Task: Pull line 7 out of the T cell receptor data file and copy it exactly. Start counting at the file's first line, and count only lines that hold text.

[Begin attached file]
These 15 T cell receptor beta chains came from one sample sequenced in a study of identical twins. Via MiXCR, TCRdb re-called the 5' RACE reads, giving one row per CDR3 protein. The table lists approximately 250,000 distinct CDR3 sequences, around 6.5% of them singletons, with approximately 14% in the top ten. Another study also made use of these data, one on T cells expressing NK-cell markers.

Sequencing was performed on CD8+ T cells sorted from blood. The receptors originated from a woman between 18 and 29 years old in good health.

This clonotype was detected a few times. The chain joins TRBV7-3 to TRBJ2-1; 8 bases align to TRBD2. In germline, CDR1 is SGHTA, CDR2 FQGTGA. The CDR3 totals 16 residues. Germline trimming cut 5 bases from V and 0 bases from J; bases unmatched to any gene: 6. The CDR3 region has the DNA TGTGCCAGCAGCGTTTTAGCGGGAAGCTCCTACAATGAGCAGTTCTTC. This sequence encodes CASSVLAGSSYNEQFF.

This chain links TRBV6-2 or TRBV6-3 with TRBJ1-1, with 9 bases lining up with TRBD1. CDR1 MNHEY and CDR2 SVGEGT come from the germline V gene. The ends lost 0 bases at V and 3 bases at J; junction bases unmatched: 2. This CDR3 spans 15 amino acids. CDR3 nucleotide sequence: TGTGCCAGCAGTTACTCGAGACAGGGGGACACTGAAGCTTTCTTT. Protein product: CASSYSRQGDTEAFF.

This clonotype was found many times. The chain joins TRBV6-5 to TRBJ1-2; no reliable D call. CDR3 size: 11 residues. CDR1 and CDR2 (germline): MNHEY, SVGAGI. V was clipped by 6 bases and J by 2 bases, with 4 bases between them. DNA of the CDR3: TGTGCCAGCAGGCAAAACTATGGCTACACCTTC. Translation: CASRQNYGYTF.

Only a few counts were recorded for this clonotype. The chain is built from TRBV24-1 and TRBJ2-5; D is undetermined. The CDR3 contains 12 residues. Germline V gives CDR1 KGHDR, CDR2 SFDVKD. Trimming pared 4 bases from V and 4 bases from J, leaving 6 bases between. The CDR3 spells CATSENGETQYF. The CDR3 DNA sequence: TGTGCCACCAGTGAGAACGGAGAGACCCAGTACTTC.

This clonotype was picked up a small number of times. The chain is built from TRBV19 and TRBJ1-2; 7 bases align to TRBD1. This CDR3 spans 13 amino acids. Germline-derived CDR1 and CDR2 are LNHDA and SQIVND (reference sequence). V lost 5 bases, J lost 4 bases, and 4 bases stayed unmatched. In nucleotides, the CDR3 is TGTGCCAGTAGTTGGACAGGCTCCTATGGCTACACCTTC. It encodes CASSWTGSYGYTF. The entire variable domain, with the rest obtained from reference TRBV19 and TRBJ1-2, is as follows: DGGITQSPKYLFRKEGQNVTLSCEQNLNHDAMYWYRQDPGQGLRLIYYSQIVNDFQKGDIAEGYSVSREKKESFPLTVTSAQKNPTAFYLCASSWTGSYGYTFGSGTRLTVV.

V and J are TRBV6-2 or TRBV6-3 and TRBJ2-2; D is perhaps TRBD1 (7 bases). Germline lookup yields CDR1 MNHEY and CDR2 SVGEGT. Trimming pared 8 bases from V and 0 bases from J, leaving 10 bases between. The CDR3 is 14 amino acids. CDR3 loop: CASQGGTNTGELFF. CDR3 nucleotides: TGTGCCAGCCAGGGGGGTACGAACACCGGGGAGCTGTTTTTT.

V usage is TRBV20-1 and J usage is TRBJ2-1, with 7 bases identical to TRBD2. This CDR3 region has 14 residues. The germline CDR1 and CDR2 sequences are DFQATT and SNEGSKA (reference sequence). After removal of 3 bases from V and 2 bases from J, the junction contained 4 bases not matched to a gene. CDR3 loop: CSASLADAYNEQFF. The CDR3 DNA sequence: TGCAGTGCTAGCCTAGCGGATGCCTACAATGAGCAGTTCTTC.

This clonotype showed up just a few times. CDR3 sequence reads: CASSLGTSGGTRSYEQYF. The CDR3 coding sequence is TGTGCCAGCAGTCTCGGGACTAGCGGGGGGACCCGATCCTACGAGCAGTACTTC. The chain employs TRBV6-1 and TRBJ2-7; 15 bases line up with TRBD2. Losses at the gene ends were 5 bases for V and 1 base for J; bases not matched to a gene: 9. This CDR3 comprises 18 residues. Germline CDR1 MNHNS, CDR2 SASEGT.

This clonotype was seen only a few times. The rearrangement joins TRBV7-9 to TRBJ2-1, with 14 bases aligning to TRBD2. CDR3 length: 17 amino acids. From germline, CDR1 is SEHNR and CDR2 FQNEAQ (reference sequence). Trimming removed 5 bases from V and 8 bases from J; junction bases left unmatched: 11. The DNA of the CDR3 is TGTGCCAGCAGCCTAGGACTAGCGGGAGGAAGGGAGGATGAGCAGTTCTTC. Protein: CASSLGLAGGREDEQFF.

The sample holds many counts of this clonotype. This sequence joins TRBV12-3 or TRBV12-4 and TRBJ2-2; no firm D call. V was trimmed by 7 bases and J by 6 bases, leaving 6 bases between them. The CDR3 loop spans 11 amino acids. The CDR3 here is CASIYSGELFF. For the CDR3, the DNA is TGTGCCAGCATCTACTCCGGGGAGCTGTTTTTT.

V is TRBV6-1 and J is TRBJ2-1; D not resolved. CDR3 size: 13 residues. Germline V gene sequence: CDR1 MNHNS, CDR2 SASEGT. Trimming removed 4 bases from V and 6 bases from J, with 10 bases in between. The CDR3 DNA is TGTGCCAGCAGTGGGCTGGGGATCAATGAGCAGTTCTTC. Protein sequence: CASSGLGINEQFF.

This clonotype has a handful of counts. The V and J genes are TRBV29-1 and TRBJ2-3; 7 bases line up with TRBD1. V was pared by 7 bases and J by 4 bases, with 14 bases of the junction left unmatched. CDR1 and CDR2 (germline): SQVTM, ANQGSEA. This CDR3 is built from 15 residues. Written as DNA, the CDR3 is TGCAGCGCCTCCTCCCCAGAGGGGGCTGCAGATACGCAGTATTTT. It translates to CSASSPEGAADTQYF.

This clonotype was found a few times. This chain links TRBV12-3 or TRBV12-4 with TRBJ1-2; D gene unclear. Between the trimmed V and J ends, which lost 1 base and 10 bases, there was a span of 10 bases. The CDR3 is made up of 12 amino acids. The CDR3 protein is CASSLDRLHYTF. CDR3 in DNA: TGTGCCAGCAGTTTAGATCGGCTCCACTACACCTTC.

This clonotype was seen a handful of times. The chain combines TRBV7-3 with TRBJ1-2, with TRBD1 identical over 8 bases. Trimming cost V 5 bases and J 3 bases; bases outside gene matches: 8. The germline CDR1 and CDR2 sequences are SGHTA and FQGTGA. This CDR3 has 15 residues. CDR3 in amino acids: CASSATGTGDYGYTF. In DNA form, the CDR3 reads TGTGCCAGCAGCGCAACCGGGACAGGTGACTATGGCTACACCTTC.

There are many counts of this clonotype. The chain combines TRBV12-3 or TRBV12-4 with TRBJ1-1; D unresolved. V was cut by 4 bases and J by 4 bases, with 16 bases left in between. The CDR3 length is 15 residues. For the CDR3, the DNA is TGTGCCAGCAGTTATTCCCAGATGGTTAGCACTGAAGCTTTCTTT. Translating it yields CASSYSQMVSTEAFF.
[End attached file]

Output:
This clonotype was picked up a small number of times. The chain is built from TRBV19 and TRBJ1-2; 7 bases align to TRBD1. This CDR3 spans 13 amino acids. Germline-derived CDR1 and CDR2 are LNHDA and SQIVND (reference sequence). V lost 5 bases, J lost 4 bases, and 4 bases stayed unmatched. In nucleotides, the CDR3 is TGTGCCAGTAGTTGGACAGGCTCCTATGGCTACACCTTC. It encodes CASSWTGSYGYTF. The entire variable domain, with the rest obtained from reference TRBV19 and TRBJ1-2, is as follows: DGGITQSPKYLFRKEGQNVTLSCEQNLNHDAMYWYRQDPGQGLRLIYYSQIVNDFQKGDIAEGYSVSREKKESFPLTVTSAQKNPTAFYLCASSWTGSYGYTFGSGTRLTVV.